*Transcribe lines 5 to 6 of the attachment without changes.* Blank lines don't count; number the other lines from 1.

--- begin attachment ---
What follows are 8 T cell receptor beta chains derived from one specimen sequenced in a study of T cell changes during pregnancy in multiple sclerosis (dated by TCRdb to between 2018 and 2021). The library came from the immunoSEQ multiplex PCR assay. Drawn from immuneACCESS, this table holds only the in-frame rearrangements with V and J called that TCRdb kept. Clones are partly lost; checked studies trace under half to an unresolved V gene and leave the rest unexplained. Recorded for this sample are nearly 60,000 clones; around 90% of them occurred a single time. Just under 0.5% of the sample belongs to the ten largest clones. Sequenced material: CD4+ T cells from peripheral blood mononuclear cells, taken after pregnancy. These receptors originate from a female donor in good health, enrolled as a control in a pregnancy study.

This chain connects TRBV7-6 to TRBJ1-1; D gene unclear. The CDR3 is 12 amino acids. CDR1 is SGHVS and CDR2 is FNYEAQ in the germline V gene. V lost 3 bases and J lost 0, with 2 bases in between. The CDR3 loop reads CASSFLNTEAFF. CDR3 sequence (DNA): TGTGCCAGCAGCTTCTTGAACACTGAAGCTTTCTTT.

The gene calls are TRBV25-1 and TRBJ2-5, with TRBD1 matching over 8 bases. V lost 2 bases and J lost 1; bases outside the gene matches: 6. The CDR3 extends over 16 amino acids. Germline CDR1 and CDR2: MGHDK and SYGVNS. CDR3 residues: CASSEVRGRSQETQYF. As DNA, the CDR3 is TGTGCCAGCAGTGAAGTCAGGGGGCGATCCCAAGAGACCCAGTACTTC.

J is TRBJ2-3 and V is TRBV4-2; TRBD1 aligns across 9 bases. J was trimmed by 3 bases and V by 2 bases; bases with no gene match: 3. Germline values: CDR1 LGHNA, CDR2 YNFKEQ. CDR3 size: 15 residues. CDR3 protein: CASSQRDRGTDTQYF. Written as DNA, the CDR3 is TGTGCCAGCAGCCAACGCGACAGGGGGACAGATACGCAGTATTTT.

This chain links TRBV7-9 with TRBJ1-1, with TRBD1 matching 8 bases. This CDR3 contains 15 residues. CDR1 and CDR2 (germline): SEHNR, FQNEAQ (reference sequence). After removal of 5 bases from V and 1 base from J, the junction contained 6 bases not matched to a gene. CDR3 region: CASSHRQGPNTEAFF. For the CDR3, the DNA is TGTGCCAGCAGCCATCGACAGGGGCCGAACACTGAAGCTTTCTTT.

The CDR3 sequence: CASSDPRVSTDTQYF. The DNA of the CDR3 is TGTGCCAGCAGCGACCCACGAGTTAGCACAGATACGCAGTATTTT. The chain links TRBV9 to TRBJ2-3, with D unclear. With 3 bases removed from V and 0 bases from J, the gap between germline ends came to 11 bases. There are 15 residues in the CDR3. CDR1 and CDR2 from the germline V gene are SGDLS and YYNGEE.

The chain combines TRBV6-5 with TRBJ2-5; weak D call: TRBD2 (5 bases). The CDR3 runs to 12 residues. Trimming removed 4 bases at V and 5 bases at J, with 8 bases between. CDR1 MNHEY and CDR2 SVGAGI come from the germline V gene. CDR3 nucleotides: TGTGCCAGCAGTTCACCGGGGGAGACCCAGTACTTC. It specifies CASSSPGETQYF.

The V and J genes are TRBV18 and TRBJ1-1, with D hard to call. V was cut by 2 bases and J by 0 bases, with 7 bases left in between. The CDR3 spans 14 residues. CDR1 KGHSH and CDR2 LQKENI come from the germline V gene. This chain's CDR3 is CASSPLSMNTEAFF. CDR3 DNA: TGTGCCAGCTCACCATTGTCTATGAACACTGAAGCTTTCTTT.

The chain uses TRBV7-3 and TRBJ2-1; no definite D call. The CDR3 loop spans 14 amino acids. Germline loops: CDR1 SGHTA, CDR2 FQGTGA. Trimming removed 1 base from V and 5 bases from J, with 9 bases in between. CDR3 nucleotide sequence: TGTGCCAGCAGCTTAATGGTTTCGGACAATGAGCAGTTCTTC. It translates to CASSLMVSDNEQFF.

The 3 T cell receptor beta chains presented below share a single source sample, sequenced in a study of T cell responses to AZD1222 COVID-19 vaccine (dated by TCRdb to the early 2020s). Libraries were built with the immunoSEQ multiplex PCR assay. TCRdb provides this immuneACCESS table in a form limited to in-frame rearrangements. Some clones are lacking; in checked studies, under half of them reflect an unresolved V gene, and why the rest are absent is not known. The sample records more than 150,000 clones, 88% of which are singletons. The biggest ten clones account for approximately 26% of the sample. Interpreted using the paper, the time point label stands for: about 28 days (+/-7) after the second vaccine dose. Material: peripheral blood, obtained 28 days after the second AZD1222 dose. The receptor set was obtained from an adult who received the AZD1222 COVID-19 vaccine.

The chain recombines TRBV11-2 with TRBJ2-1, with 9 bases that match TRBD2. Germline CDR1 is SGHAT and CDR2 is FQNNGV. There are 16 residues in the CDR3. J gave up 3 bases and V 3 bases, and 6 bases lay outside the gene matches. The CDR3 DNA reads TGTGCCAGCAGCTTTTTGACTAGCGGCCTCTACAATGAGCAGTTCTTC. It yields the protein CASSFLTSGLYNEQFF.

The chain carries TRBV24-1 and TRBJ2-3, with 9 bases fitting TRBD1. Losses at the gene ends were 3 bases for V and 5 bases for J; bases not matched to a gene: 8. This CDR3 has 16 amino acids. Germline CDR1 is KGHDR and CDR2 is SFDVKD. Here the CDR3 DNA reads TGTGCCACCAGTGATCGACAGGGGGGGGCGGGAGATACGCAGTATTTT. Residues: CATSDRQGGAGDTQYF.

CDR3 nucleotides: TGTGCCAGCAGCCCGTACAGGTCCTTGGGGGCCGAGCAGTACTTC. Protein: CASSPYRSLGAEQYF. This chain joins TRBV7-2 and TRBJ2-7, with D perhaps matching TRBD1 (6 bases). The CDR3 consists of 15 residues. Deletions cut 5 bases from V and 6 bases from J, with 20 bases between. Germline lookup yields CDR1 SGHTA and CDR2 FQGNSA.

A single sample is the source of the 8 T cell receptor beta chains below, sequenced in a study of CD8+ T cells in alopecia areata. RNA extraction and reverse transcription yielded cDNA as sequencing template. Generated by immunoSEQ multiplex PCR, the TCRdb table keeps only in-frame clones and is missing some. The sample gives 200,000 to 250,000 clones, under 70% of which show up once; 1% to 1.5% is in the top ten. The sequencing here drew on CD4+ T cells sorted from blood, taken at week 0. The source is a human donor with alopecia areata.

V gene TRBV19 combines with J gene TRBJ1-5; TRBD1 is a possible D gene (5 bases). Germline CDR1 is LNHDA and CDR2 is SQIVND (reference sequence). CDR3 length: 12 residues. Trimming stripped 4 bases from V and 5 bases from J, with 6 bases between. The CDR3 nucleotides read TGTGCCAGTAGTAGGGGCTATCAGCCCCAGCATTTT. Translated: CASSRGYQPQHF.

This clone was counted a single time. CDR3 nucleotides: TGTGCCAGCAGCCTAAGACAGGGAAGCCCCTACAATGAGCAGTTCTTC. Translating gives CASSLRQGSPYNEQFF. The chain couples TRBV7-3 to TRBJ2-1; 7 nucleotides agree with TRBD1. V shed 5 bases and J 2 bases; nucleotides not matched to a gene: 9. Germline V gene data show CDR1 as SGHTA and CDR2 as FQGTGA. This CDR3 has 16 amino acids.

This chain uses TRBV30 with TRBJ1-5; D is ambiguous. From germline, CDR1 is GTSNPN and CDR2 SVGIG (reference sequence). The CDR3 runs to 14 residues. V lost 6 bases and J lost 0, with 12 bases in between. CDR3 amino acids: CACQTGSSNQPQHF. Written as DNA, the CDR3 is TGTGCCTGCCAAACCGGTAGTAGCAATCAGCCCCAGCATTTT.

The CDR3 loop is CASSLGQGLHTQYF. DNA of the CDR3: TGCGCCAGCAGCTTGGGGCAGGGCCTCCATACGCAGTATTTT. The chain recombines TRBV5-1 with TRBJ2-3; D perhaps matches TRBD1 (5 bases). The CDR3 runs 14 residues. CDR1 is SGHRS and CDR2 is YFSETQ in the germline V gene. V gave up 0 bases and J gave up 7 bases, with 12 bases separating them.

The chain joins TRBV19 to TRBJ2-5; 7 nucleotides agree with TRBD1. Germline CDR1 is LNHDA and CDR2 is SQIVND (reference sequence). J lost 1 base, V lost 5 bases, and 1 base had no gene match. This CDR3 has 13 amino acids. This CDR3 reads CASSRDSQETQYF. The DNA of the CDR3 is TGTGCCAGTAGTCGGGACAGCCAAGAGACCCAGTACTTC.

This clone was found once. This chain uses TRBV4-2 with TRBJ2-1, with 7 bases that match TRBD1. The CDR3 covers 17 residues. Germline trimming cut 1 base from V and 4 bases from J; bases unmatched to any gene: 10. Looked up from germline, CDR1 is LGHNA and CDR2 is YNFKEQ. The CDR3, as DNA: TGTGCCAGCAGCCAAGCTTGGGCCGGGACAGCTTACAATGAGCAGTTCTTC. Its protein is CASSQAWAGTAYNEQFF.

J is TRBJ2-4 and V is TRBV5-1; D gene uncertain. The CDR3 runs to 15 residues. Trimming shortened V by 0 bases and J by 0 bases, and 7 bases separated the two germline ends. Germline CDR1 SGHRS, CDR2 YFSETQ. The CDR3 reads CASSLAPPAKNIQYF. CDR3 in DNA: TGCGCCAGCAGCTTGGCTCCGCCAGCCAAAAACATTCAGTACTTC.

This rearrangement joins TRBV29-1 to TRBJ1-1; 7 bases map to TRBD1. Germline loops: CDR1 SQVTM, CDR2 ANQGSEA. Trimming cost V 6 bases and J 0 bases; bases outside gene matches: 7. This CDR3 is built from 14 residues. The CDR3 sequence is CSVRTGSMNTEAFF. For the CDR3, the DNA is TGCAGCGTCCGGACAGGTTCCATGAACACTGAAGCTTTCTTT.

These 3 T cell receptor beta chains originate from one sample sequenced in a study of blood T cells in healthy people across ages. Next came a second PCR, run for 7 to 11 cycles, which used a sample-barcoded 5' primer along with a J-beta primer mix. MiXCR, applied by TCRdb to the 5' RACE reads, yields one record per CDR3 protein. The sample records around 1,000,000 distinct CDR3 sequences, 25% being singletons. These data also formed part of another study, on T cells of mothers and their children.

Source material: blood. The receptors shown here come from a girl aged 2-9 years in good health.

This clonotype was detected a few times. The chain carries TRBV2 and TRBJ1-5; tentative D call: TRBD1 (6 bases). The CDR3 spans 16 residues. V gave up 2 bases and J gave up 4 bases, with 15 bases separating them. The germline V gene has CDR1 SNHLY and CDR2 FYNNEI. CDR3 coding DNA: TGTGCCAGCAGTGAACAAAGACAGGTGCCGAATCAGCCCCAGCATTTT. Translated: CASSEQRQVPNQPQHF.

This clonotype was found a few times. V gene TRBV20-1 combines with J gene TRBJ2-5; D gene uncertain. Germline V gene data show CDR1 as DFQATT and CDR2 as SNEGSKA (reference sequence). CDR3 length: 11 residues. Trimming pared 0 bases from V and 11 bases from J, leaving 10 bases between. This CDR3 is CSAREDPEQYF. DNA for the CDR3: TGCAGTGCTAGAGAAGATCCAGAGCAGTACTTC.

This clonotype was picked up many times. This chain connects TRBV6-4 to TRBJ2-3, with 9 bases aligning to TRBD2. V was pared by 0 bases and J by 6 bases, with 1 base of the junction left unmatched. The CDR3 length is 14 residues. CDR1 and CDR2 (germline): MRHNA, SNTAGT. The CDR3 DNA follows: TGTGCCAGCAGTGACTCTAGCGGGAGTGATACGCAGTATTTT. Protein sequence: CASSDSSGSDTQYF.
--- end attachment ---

This chain links TRBV7-9 with TRBJ1-1, with TRBD1 matching 8 bases. This CDR3 contains 15 residues. CDR1 and CDR2 (germline): SEHNR, FQNEAQ (reference sequence). After removal of 5 bases from V and 1 base from J, the junction contained 6 bases not matched to a gene. CDR3 region: CASSHRQGPNTEAFF. For the CDR3, the DNA is TGTGCCAGCAGCCATCGACAGGGGCCGAACACTGAAGCTTTCTTT.

The CDR3 sequence: CASSDPRVSTDTQYF. The DNA of the CDR3 is TGTGCCAGCAGCGACCCACGAGTTAGCACAGATACGCAGTATTTT. The chain links TRBV9 to TRBJ2-3, with D unclear. With 3 bases removed from V and 0 bases from J, the gap between germline ends came to 11 bases. There are 15 residues in the CDR3. CDR1 and CDR2 from the germline V gene are SGDLS and YYNGEE.